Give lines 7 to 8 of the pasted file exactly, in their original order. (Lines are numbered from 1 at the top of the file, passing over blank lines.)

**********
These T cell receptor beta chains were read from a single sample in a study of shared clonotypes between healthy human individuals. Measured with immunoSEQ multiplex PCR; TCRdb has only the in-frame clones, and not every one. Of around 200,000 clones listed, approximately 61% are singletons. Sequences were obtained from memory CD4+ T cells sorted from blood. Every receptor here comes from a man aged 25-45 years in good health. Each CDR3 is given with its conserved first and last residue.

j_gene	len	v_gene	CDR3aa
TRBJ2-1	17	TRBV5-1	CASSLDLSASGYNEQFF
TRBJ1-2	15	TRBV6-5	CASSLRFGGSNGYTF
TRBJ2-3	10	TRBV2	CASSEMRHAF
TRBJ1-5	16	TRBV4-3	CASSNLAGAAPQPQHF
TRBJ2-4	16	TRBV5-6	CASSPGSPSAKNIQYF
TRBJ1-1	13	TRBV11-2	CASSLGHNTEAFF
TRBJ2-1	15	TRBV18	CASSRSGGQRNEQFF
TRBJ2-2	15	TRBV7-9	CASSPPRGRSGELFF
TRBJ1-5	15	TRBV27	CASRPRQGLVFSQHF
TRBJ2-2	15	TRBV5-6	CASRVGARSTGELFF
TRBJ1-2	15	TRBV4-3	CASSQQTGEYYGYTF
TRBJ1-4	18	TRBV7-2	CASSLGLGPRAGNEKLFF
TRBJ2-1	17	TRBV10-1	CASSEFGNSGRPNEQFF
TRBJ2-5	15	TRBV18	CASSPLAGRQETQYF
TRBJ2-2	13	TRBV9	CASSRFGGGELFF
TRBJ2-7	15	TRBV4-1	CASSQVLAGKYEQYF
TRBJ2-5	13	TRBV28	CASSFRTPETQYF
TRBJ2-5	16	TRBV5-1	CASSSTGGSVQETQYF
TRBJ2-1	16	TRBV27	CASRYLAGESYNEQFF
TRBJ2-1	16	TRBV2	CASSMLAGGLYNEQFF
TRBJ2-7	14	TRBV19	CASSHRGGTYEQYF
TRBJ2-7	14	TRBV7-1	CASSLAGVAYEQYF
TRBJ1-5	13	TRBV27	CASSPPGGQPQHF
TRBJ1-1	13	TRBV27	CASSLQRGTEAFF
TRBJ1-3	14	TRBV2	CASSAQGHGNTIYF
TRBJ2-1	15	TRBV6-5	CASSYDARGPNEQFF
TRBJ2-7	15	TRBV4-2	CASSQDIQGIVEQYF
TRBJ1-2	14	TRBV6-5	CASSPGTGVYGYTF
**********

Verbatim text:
TRBJ2-4	16	TRBV5-6	CASSPGSPSAKNIQYF
TRBJ1-1	13	TRBV11-2	CASSLGHNTEAFF